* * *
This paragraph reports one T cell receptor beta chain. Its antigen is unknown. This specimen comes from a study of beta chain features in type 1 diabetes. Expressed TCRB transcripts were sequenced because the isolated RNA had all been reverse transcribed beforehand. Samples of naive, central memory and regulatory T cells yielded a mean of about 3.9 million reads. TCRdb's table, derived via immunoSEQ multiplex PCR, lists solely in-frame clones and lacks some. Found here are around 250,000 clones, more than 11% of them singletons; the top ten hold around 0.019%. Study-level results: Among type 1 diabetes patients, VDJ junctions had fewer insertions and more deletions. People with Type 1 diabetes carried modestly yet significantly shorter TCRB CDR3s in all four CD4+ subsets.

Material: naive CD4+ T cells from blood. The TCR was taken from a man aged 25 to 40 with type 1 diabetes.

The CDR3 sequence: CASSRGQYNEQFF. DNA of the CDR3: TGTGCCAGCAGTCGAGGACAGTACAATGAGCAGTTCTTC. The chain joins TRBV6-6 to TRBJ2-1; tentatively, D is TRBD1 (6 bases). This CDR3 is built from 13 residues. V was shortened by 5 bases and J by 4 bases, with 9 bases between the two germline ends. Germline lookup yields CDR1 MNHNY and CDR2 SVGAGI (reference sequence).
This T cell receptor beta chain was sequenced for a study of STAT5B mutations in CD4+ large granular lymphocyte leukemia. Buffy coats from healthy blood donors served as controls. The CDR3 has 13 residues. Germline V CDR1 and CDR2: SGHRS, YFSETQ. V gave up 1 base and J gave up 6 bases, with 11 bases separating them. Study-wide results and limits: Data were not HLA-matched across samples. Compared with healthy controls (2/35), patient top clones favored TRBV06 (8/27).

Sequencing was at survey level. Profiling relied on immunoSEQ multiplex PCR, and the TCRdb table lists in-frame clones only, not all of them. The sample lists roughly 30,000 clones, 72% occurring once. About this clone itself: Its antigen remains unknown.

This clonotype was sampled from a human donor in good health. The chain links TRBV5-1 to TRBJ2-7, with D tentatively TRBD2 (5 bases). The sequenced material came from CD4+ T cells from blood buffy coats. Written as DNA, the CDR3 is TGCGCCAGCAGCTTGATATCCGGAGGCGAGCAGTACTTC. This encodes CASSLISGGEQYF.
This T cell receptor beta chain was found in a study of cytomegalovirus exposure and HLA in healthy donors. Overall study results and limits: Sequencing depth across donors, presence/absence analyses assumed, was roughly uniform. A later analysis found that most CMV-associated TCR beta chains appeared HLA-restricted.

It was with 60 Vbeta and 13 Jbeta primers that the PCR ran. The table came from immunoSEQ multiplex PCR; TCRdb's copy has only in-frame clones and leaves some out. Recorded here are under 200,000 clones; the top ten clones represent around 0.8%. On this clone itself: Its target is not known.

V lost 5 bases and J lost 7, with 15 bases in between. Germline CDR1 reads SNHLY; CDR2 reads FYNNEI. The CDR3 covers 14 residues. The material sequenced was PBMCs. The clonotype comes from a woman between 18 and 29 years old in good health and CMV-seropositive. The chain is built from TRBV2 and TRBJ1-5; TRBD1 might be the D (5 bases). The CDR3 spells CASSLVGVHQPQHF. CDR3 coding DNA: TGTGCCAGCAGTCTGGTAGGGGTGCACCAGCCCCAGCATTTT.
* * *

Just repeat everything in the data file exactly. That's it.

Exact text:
This paragraph reports one T cell receptor beta chain. Its antigen is unknown. This specimen comes from a study of beta chain features in type 1 diabetes. Expressed TCRB transcripts were sequenced because the isolated RNA had all been reverse transcribed beforehand. Samples of naive, central memory and regulatory T cells yielded a mean of about 3.9 million reads. TCRdb's table, derived via immunoSEQ multiplex PCR, lists solely in-frame clones and lacks some. Found here are around 250,000 clones, more than 11% of them singletons; the top ten hold around 0.019%. Study-level results: Among type 1 diabetes patients, VDJ junctions had fewer insertions and more deletions. People with Type 1 diabetes carried modestly yet significantly shorter TCRB CDR3s in all four CD4+ subsets.

Material: naive CD4+ T cells from blood. The TCR was taken from a man aged 25 to 40 with type 1 diabetes.

The CDR3 sequence: CASSRGQYNEQFF. DNA of the CDR3: TGTGCCAGCAGTCGAGGACAGTACAATGAGCAGTTCTTC. The chain joins TRBV6-6 to TRBJ2-1; tentatively, D is TRBD1 (6 bases). This CDR3 is built from 13 residues. V was shortened by 5 bases and J by 4 bases, with 9 bases between the two germline ends. Germline lookup yields CDR1 MNHNY and CDR2 SVGAGI (reference sequence).
This T cell receptor beta chain was sequenced for a study of STAT5B mutations in CD4+ large granular lymphocyte leukemia. Buffy coats from healthy blood donors served as controls. The CDR3 has 13 residues. Germline V CDR1 and CDR2: SGHRS, YFSETQ. V gave up 1 base and J gave up 6 bases, with 11 bases separating them. Study-wide results and limits: Data were not HLA-matched across samples. Compared with healthy controls (2/35), patient top clones favored TRBV06 (8/27).

Sequencing was at survey level. Profiling relied on immunoSEQ multiplex PCR, and the TCRdb table lists in-frame clones only, not all of them. The sample lists roughly 30,000 clones, 72% occurring once. About this clone itself: Its antigen remains unknown.

This clonotype was sampled from a human donor in good health. The chain links TRBV5-1 to TRBJ2-7, with D tentatively TRBD2 (5 bases). The sequenced material came from CD4+ T cells from blood buffy coats. Written as DNA, the CDR3 is TGCGCCAGCAGCTTGATATCCGGAGGCGAGCAGTACTTC. This encodes CASSLISGGEQYF.
This T cell receptor beta chain was found in a study of cytomegalovirus exposure and HLA in healthy donors. Overall study results and limits: Sequencing depth across donors, presence/absence analyses assumed, was roughly uniform. A later analysis found that most CMV-associated TCR beta chains appeared HLA-restricted.

It was with 60 Vbeta and 13 Jbeta primers that the PCR ran. The table came from immunoSEQ multiplex PCR; TCRdb's copy has only in-frame clones and leaves some out. Recorded here are under 200,000 clones; the top ten clones represent around 0.8%. On this clone itself: Its target is not known.

V lost 5 bases and J lost 7, with 15 bases in between. Germline CDR1 reads SNHLY; CDR2 reads FYNNEI. The CDR3 covers 14 residues. The material sequenced was PBMCs. The clonotype comes from a woman between 18 and 29 years old in good health and CMV-seropositive. The chain is built from TRBV2 and TRBJ1-5; TRBD1 might be the D (5 bases). The CDR3 spells CASSLVGVHQPQHF. CDR3 coding DNA: TGTGCCAGCAGTCTGGTAGGGGTGCACCAGCCCCAGCATTTT.